With six (or seven or eight) remaining children draining the family’s resources, Henderson’s absence has probably not even been noted. Does he write home to remind them? The Egyptologist grew up alone, the sickly only son of a well-to-do household, with braces on his legs and an iron-framed window in his bedroom, through which he used to gaze, cold and distant, at children playing unencumbered in the street below.
Sometimes—again, it can only be due to a sort of temporary madness—the Egyptologist tells Henderson about his studies. He’ll turn carefully onto his stomach, hissing in protest at Henderson’s uncomfortably warm and sticky arm being thrown over his shoulders, heavy as an anchor, almost punching him face-first into his own pillow. Then, as they readjust and find a more agreeable position, entwined beneath netting stirring slowly in the night breeze, the Egyptologist tells Henderson stories, the goriest and most horrible legends that he can conjure up from the depraved depths of his imagination: about the Book of the Dead, the black scarabs of the Levant, every ancient curse from least to most severe in its consequences.
Henderson only laughs. “You superstitious bastard,” he says, “you’re not going to scare me away,” and he sounds almost fond. “You sure know a whole lot about all this mumbo-jumbo magical bullshit. You’re damn’ smart. How come you’re kicking it with a bunch of idiot farmboys like us? You should be leading your own expedition, Professor.”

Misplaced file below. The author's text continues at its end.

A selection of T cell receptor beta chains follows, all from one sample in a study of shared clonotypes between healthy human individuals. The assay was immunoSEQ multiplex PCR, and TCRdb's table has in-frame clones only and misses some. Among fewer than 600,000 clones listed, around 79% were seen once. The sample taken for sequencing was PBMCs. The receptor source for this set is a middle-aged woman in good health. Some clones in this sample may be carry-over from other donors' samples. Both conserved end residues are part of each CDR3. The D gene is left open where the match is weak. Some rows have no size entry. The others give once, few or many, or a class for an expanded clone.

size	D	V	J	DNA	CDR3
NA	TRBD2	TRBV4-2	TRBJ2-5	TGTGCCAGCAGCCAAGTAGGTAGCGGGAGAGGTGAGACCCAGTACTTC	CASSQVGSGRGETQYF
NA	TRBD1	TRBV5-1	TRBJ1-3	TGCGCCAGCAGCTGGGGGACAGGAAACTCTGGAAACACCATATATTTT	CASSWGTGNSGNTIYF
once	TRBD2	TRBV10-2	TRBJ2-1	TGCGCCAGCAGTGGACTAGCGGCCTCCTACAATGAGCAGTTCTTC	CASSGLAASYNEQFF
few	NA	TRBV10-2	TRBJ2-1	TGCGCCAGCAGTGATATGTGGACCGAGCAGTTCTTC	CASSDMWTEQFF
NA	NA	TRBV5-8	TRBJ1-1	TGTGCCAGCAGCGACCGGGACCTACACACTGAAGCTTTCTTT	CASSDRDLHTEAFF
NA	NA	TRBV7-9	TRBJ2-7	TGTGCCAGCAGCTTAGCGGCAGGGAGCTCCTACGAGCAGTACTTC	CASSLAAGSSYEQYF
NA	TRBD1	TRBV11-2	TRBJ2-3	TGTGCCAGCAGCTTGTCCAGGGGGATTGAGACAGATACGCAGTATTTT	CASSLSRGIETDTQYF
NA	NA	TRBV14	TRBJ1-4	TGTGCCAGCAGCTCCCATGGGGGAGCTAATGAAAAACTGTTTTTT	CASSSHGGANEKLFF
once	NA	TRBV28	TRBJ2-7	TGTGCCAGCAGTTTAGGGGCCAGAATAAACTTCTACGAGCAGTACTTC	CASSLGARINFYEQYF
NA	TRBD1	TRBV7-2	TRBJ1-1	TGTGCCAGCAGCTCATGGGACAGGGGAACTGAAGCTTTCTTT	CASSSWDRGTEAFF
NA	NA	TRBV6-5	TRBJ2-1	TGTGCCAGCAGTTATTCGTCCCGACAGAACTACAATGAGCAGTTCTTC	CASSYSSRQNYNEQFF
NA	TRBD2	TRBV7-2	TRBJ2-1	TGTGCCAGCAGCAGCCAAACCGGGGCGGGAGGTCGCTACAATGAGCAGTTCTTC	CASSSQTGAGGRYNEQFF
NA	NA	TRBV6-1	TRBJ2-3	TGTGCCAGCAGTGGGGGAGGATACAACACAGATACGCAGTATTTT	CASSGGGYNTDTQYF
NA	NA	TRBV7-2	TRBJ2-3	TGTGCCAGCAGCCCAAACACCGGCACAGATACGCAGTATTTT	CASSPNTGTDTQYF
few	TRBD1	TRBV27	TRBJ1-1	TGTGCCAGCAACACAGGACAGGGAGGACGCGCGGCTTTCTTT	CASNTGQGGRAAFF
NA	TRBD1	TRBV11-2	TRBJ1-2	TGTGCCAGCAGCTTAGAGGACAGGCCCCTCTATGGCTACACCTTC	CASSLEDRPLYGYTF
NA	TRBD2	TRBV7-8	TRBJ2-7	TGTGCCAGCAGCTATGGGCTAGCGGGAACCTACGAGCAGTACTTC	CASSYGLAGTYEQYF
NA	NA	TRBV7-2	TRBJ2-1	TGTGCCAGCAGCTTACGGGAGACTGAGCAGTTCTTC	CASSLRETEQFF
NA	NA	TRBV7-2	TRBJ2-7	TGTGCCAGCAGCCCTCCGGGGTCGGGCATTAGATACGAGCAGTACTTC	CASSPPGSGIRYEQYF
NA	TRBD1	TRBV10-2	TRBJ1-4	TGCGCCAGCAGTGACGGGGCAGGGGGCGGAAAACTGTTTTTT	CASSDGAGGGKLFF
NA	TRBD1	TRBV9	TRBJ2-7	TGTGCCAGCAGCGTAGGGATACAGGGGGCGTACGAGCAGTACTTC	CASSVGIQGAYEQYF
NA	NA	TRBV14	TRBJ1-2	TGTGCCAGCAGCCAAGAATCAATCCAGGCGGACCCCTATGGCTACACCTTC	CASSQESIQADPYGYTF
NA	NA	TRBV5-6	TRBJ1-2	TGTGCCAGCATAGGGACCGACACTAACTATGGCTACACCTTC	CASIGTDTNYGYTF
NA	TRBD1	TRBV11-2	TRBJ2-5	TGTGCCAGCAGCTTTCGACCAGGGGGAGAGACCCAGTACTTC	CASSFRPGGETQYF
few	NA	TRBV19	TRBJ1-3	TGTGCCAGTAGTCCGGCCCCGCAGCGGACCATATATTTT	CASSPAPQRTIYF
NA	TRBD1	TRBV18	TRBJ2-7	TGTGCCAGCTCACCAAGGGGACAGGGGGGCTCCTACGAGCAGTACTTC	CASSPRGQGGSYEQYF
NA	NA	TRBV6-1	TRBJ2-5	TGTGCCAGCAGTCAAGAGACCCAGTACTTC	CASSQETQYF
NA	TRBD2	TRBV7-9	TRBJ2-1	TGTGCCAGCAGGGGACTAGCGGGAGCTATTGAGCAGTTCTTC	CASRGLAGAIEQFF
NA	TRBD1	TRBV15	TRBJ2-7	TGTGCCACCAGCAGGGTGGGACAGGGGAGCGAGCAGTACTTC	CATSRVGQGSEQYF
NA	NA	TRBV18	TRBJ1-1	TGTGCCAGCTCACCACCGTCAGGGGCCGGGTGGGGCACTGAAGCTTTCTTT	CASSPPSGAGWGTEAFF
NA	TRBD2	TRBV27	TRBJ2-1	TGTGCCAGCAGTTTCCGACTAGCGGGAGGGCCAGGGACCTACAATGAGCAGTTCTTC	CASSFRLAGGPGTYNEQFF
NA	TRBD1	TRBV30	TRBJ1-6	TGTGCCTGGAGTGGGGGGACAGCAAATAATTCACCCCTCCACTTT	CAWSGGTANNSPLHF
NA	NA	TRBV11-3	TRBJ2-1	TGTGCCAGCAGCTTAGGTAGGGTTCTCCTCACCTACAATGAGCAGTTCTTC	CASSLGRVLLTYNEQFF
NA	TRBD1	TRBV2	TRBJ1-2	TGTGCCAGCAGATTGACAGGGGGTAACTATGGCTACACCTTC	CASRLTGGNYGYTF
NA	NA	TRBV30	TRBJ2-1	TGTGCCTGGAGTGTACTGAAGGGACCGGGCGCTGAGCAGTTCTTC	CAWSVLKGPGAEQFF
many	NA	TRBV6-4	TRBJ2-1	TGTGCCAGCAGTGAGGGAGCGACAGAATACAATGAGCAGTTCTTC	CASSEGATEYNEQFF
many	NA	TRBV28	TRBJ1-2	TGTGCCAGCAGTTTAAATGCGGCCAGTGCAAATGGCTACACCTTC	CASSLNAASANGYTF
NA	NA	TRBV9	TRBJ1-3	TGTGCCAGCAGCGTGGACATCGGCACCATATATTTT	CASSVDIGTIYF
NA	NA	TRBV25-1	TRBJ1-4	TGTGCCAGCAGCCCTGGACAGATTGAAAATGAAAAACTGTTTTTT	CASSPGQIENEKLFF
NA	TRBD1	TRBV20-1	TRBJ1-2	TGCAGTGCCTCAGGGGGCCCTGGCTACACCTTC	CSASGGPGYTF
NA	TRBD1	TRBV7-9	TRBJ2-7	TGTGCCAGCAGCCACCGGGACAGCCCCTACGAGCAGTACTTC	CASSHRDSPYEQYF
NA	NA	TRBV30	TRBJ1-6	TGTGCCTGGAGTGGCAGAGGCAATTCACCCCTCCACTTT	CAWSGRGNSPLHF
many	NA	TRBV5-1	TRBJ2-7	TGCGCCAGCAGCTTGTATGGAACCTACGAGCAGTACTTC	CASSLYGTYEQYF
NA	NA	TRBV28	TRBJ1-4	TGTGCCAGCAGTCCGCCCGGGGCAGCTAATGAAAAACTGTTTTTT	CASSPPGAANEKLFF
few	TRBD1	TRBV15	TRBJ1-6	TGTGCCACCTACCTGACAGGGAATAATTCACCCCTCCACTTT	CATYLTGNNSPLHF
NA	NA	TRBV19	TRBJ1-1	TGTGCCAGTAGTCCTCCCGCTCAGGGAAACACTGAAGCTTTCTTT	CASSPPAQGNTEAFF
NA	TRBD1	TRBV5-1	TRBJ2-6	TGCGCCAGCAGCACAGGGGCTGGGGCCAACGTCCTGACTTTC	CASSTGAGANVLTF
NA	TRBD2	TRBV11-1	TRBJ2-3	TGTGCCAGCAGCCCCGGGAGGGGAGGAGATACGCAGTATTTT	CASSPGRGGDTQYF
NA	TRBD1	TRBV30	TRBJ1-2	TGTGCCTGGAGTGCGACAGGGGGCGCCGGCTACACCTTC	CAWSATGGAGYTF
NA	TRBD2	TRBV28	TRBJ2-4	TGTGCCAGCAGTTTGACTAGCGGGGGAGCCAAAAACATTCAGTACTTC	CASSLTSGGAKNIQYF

The pain has never really left him; it was always lurking at the back of his mind, a decomposing monster cloaked in the darkness of memory. He becomes aware of it now, again, feels it as keenly and horribly as a knife sliding between his ribs.
There was some unpleasantness, the Egyptologist mutters. A misunderstanding about his sources, a disagreement about his methods.
What does it matter, the Egyptologist says next, impassioned, remembering Babington, how the things find their way into a museum from the desert? Why shouldn’t he partner with looters and thieves? So long as the artifacts come to him, to his wise and careful hands, to be guarded and kept safe, and studied and understood, and not to scavengers and thrill-seekers, who don’t even care to learn what they have found, who will melt the gold down for scrap as soon as look at it, or let a canopic jar molder on the mantle as little more than a keepsake, in memory of the good old adventuring days? He groups Henderson in with this distasteful bunch, though he is already resigned to his fate, which will be to sit with Henderson and educate him about each of the treasures that will come into his possession. The idea of it, of spending more time with Henderson voluntarily, causes a shudder of revulsion and, more quietly within him, a feeling of warmth.
“Well, where I come from, we call a spade a spade,” Henderson says.
“What do you call this?” the Egyptologist says, and palms Henderson’s cock through his unbuttoned trousers, just to shut him up. He can feel Henderson’s slow, lazy grin curling down at the top of his head, heating the tips of his ears.
“Careful, Professor,” Henderson warns, already beginning to touch him, to slip his fingers inside. The Egyptologist lets his legs fall open, lets his mouth drop, lets Henderson kiss him. A kiss like ash. “I don’t want to tire you out before our big trip.”
They leave tomorrow, on a barge that will carry them down the Nile to Thebes, and from Thebes, into the desert, toward the lost city of the dead.
“Do your worst, Mr. Henderson,” the Egyptologist says.